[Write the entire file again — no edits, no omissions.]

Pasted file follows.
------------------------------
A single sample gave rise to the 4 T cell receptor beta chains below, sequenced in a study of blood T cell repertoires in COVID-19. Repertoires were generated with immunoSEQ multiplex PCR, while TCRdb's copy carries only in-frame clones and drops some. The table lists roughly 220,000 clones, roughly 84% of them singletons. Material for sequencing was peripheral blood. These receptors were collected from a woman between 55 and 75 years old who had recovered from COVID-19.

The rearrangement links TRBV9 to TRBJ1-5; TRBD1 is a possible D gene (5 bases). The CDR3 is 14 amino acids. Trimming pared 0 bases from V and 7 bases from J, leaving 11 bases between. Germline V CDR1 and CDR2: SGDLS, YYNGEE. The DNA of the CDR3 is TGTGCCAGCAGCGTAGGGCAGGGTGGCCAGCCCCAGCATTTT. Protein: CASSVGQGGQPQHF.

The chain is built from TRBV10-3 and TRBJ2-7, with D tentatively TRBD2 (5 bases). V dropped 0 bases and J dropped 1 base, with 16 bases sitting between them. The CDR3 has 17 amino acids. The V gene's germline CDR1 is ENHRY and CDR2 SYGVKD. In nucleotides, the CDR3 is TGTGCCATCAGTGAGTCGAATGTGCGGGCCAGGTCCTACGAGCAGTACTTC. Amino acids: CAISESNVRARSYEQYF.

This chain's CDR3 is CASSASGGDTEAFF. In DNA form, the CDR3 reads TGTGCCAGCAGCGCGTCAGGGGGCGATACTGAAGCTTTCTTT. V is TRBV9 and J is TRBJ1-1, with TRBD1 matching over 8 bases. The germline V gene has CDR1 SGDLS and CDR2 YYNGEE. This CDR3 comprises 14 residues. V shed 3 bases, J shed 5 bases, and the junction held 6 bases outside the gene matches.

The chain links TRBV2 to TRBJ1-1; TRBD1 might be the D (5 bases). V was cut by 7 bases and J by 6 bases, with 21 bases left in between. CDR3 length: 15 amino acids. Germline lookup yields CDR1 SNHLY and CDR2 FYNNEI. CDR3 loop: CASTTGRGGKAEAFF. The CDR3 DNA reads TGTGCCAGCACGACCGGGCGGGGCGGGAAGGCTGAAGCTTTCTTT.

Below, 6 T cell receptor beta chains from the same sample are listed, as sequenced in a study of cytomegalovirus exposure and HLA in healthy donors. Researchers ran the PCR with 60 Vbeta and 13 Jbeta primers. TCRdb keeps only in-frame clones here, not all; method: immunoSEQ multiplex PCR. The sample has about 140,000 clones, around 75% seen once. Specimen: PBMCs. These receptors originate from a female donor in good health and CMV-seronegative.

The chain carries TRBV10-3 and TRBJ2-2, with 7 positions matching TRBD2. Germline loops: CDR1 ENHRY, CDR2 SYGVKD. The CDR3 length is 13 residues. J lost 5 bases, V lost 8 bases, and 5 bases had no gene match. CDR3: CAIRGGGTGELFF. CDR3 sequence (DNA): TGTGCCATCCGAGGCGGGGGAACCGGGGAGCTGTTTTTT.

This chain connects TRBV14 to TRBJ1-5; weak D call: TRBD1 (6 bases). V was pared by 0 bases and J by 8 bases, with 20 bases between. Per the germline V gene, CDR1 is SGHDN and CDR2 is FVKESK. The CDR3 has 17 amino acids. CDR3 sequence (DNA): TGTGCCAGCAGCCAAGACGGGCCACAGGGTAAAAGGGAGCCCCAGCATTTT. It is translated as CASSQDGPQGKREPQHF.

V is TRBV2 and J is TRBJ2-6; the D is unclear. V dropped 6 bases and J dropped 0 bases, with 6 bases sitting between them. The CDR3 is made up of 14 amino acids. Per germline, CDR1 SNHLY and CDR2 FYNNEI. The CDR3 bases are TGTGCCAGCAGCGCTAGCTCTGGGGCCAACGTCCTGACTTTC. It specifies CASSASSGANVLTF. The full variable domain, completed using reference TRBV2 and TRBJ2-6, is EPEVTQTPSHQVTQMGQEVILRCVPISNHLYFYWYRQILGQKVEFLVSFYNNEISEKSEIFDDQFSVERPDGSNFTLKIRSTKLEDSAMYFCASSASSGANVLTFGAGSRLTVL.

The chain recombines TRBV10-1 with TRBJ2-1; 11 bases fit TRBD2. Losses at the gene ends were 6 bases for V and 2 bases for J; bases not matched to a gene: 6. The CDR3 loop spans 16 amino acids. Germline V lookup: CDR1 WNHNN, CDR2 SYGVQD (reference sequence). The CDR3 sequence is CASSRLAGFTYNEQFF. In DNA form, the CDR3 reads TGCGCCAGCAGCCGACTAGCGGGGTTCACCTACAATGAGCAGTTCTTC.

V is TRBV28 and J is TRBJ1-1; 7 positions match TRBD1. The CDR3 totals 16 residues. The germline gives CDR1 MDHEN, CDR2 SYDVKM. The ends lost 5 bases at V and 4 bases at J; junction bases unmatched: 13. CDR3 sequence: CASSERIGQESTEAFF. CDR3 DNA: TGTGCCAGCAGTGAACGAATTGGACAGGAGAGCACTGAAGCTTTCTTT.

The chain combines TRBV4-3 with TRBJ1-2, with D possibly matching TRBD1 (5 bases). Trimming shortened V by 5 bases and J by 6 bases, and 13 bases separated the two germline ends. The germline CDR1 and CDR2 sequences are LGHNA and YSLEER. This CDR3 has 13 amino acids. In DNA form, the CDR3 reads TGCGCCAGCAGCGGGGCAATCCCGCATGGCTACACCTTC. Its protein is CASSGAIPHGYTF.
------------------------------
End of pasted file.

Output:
A single sample gave rise to the 4 T cell receptor beta chains below, sequenced in a study of blood T cell repertoires in COVID-19. Repertoires were generated with immunoSEQ multiplex PCR, while TCRdb's copy carries only in-frame clones and drops some. The table lists roughly 220,000 clones, roughly 84% of them singletons. Material for sequencing was peripheral blood. These receptors were collected from a woman between 55 and 75 years old who had recovered from COVID-19.

The rearrangement links TRBV9 to TRBJ1-5; TRBD1 is a possible D gene (5 bases). The CDR3 is 14 amino acids. Trimming pared 0 bases from V and 7 bases from J, leaving 11 bases between. Germline V CDR1 and CDR2: SGDLS, YYNGEE. The DNA of the CDR3 is TGTGCCAGCAGCGTAGGGCAGGGTGGCCAGCCCCAGCATTTT. Protein: CASSVGQGGQPQHF.

The chain is built from TRBV10-3 and TRBJ2-7, with D tentatively TRBD2 (5 bases). V dropped 0 bases and J dropped 1 base, with 16 bases sitting between them. The CDR3 has 17 amino acids. The V gene's germline CDR1 is ENHRY and CDR2 SYGVKD. In nucleotides, the CDR3 is TGTGCCATCAGTGAGTCGAATGTGCGGGCCAGGTCCTACGAGCAGTACTTC. Amino acids: CAISESNVRARSYEQYF.

This chain's CDR3 is CASSASGGDTEAFF. In DNA form, the CDR3 reads TGTGCCAGCAGCGCGTCAGGGGGCGATACTGAAGCTTTCTTT. V is TRBV9 and J is TRBJ1-1, with TRBD1 matching over 8 bases. The germline V gene has CDR1 SGDLS and CDR2 YYNGEE. This CDR3 comprises 14 residues. V shed 3 bases, J shed 5 bases, and the junction held 6 bases outside the gene matches.

The chain links TRBV2 to TRBJ1-1; TRBD1 might be the D (5 bases). V was cut by 7 bases and J by 6 bases, with 21 bases left in between. CDR3 length: 15 amino acids. Germline lookup yields CDR1 SNHLY and CDR2 FYNNEI. CDR3 loop: CASTTGRGGKAEAFF. The CDR3 DNA reads TGTGCCAGCACGACCGGGCGGGGCGGGAAGGCTGAAGCTTTCTTT.

Below, 6 T cell receptor beta chains from the same sample are listed, as sequenced in a study of cytomegalovirus exposure and HLA in healthy donors. Researchers ran the PCR with 60 Vbeta and 13 Jbeta primers. TCRdb keeps only in-frame clones here, not all; method: immunoSEQ multiplex PCR. The sample has about 140,000 clones, around 75% seen once. Specimen: PBMCs. These receptors originate from a female donor in good health and CMV-seronegative.

The chain carries TRBV10-3 and TRBJ2-2, with 7 positions matching TRBD2. Germline loops: CDR1 ENHRY, CDR2 SYGVKD. The CDR3 length is 13 residues. J lost 5 bases, V lost 8 bases, and 5 bases had no gene match. CDR3: CAIRGGGTGELFF. CDR3 sequence (DNA): TGTGCCATCCGAGGCGGGGGAACCGGGGAGCTGTTTTTT.

This chain connects TRBV14 to TRBJ1-5; weak D call: TRBD1 (6 bases). V was pared by 0 bases and J by 8 bases, with 20 bases between. Per the germline V gene, CDR1 is SGHDN and CDR2 is FVKESK. The CDR3 has 17 amino acids. CDR3 sequence (DNA): TGTGCCAGCAGCCAAGACGGGCCACAGGGTAAAAGGGAGCCCCAGCATTTT. It is translated as CASSQDGPQGKREPQHF.

V is TRBV2 and J is TRBJ2-6; the D is unclear. V dropped 6 bases and J dropped 0 bases, with 6 bases sitting between them. The CDR3 is made up of 14 amino acids. Per germline, CDR1 SNHLY and CDR2 FYNNEI. The CDR3 bases are TGTGCCAGCAGCGCTAGCTCTGGGGCCAACGTCCTGACTTTC. It specifies CASSASSGANVLTF. The full variable domain, completed using reference TRBV2 and TRBJ2-6, is EPEVTQTPSHQVTQMGQEVILRCVPISNHLYFYWYRQILGQKVEFLVSFYNNEISEKSEIFDDQFSVERPDGSNFTLKIRSTKLEDSAMYFCASSASSGANVLTFGAGSRLTVL.

The chain recombines TRBV10-1 with TRBJ2-1; 11 bases fit TRBD2. Losses at the gene ends were 6 bases for V and 2 bases for J; bases not matched to a gene: 6. The CDR3 loop spans 16 amino acids. Germline V lookup: CDR1 WNHNN, CDR2 SYGVQD (reference sequence). The CDR3 sequence is CASSRLAGFTYNEQFF. In DNA form, the CDR3 reads TGCGCCAGCAGCCGACTAGCGGGGTTCACCTACAATGAGCAGTTCTTC.

V is TRBV28 and J is TRBJ1-1; 7 positions match TRBD1. The CDR3 totals 16 residues. The germline gives CDR1 MDHEN, CDR2 SYDVKM. The ends lost 5 bases at V and 4 bases at J; junction bases unmatched: 13. CDR3 sequence: CASSERIGQESTEAFF. CDR3 DNA: TGTGCCAGCAGTGAACGAATTGGACAGGAGAGCACTGAAGCTTTCTTT.

The chain combines TRBV4-3 with TRBJ1-2, with D possibly matching TRBD1 (5 bases). Trimming shortened V by 5 bases and J by 6 bases, and 13 bases separated the two germline ends. The germline CDR1 and CDR2 sequences are LGHNA and YSLEER. This CDR3 has 13 amino acids. In DNA form, the CDR3 reads TGCGCCAGCAGCGGGGCAATCCCGCATGGCTACACCTTC. Its protein is CASSGAIPHGYTF.